Date of Award

1995

Degree Type

Thesis

Degree Name

Bachelor of Education Honours

School

School of Education

Faculty

Faculty of Education

First Advisor

Dr David Evans

Second Advisor

Dr Trish Formentin

Third Advisor

Laurie Summers

Abstract

Two studies were conducted to examine the effects of specified teaching strategies on vocabulary acquisition and reading comprehension. Two methods were used to teach Grade 5 students to infer word meanings from context. The first was based on regular methods that occur within primary classrooms. The second involved a detailed strategy that gave students a step-by-step guide to deriving word meanings from context. Both groups were pretested and posttested with a developed vocabulary acquisition test and the Progressive Achievement Test of reading comprehension. A four-factor ANOVA with repeated measures was used to test the hypotheses. The first study showed no significant interaction, but indicated significant main effects for ability and time on the vocabulary measure. The study was then replicated with a more controlled treatment mode and experimental design. The second study showed a significant interaction for the Groups x Time interaction. Examination of this result revealed that the strategy method was significantly better than the regular method in improving reading comprehension over the period of the treatment. Reading comprehension scores significantly improved, despite the fact that the vocabulary acquisition scores did not significantly change over the same period. These results indicate that strategy instruction may be a viable technique for improving students' reading comprehension. However, further research is required to investigate the nature of the link that exists between reading comprehension and vocabulary acquisition.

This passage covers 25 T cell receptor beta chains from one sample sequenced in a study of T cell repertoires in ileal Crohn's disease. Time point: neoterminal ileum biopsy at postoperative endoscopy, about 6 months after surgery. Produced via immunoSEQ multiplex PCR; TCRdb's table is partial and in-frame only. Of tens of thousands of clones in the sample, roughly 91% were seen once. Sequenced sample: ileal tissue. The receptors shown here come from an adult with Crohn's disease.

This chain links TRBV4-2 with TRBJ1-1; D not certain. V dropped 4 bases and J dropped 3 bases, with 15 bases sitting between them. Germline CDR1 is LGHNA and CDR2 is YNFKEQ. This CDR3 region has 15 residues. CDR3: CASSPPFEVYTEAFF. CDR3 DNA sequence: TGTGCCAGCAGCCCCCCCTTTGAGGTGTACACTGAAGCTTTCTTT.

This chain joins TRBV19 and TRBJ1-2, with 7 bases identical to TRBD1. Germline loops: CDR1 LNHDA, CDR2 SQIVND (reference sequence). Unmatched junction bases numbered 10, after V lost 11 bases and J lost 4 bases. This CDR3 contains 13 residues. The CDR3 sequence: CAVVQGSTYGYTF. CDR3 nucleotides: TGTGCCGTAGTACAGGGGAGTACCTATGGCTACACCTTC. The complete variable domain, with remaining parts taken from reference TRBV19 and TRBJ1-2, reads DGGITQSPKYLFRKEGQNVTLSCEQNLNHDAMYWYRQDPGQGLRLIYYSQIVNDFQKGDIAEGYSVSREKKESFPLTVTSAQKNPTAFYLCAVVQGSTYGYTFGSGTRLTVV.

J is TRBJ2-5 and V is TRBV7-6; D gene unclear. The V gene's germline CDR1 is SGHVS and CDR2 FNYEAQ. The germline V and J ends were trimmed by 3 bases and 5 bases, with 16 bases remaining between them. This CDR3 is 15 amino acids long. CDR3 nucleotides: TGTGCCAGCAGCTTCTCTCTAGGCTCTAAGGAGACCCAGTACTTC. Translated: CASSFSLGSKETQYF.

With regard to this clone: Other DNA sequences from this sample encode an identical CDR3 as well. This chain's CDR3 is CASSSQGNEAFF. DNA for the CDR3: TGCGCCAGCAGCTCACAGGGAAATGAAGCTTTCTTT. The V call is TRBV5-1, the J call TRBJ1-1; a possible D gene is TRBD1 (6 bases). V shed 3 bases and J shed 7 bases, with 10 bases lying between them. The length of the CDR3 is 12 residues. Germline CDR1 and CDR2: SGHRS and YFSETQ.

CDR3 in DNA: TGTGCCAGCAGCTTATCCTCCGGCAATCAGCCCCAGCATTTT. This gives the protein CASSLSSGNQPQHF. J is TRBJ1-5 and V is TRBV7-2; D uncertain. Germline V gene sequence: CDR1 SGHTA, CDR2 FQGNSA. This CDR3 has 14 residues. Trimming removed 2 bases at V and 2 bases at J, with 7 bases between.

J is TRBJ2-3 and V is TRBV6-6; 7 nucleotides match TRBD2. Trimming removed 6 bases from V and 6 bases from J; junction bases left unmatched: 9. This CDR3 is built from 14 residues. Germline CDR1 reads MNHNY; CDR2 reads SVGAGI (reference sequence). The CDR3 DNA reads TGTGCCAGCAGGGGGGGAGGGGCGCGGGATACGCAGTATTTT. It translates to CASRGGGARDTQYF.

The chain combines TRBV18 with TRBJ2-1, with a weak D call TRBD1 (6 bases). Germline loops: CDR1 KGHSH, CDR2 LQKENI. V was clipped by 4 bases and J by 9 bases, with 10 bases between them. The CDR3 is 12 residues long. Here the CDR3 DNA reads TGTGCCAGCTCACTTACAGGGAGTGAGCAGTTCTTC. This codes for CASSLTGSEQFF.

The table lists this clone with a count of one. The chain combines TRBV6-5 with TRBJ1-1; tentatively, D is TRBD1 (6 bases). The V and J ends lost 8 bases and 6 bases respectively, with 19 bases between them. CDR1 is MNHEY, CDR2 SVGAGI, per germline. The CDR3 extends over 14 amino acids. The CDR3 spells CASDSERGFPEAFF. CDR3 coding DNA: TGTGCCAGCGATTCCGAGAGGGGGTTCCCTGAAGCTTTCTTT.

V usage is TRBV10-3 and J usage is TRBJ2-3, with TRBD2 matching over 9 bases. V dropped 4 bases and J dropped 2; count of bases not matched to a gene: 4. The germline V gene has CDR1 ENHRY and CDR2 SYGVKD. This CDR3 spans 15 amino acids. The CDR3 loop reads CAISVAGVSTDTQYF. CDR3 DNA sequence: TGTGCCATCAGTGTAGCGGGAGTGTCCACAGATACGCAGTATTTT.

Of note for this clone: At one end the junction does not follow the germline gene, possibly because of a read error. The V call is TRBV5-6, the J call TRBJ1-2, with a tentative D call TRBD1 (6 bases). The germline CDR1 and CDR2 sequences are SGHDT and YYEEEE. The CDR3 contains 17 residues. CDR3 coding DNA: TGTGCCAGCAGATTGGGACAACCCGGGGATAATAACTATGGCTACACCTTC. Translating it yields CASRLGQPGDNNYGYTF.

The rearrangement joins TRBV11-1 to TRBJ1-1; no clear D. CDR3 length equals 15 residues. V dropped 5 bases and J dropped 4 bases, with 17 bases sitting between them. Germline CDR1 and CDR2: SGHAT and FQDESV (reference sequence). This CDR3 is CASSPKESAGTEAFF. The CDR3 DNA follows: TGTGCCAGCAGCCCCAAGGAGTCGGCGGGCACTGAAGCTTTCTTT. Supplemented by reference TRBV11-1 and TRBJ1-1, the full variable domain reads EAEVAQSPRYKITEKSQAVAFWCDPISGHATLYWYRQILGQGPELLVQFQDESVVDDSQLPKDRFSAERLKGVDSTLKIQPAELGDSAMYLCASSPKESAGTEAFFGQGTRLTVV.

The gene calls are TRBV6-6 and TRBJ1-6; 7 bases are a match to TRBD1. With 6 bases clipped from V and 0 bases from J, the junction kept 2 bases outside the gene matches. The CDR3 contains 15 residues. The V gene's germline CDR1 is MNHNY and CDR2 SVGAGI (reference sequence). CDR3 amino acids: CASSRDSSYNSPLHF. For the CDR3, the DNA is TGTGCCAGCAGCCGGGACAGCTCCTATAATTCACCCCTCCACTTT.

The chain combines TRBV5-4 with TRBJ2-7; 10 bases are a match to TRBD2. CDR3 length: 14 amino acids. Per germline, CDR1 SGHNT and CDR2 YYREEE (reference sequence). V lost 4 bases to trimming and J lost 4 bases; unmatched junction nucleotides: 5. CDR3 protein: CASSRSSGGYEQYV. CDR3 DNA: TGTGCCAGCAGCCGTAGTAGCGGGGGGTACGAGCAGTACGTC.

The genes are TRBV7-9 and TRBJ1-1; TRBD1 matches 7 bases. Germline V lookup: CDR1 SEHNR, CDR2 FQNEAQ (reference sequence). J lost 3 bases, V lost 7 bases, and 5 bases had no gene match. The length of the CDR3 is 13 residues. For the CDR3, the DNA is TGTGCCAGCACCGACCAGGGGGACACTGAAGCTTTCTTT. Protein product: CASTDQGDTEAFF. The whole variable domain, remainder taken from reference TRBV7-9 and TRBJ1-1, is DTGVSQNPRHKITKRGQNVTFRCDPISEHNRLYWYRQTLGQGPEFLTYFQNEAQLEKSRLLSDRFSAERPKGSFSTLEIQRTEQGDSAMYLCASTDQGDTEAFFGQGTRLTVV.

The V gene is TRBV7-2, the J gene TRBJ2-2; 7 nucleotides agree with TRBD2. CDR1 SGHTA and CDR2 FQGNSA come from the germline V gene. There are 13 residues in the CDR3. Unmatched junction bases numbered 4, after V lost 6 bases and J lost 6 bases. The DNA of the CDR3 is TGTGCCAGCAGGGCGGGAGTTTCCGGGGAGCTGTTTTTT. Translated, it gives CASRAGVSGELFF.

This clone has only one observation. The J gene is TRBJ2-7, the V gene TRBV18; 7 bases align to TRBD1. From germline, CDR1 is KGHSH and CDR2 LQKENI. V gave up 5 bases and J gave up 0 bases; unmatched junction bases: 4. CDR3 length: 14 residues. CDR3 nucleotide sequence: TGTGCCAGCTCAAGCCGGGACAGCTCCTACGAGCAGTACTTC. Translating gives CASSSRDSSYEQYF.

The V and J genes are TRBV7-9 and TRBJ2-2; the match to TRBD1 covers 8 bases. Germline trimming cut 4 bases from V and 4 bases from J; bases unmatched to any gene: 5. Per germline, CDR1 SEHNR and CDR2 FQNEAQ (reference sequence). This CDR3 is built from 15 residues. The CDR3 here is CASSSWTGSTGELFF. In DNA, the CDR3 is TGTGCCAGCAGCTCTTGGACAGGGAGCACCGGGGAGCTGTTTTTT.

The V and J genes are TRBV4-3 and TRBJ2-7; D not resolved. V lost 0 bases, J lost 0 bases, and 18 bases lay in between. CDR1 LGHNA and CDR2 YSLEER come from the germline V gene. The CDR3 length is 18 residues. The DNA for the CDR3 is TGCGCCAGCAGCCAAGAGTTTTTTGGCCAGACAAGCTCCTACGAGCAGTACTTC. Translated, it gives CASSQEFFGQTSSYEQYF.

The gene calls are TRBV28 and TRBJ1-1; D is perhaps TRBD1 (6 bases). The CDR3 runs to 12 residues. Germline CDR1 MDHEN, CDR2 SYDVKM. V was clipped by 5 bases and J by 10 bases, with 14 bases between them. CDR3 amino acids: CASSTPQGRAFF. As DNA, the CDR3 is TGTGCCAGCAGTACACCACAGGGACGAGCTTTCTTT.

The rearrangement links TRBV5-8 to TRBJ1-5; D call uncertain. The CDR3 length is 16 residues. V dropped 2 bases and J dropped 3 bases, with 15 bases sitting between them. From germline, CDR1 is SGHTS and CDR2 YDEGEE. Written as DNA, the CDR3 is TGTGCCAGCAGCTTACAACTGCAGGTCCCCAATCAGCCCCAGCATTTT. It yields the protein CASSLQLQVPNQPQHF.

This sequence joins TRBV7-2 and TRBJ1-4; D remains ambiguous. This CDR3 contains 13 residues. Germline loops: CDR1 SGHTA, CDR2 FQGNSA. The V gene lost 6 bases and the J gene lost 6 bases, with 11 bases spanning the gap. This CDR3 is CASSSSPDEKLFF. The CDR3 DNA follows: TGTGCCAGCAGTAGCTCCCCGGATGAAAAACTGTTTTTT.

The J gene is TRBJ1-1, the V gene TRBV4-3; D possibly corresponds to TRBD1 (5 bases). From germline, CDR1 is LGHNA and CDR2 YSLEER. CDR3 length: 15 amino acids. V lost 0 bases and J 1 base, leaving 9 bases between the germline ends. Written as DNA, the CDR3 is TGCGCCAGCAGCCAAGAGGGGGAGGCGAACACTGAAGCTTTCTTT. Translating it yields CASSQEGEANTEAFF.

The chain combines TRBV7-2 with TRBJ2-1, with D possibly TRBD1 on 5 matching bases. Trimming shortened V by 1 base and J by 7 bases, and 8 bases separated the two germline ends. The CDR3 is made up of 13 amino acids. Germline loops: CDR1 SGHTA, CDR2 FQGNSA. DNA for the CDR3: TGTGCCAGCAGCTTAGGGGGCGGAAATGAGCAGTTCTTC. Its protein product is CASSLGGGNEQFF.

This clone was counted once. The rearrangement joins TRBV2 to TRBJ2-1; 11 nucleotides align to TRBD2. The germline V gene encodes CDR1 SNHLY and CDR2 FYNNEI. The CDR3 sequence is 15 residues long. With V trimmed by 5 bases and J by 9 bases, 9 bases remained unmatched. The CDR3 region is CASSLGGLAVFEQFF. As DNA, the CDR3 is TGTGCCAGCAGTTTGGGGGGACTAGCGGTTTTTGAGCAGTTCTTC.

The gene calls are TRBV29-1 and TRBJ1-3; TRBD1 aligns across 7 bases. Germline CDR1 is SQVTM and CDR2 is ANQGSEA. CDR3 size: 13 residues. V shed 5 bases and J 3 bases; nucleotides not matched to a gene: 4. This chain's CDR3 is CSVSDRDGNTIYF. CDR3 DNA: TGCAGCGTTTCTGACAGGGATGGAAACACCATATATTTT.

Share

 
COinS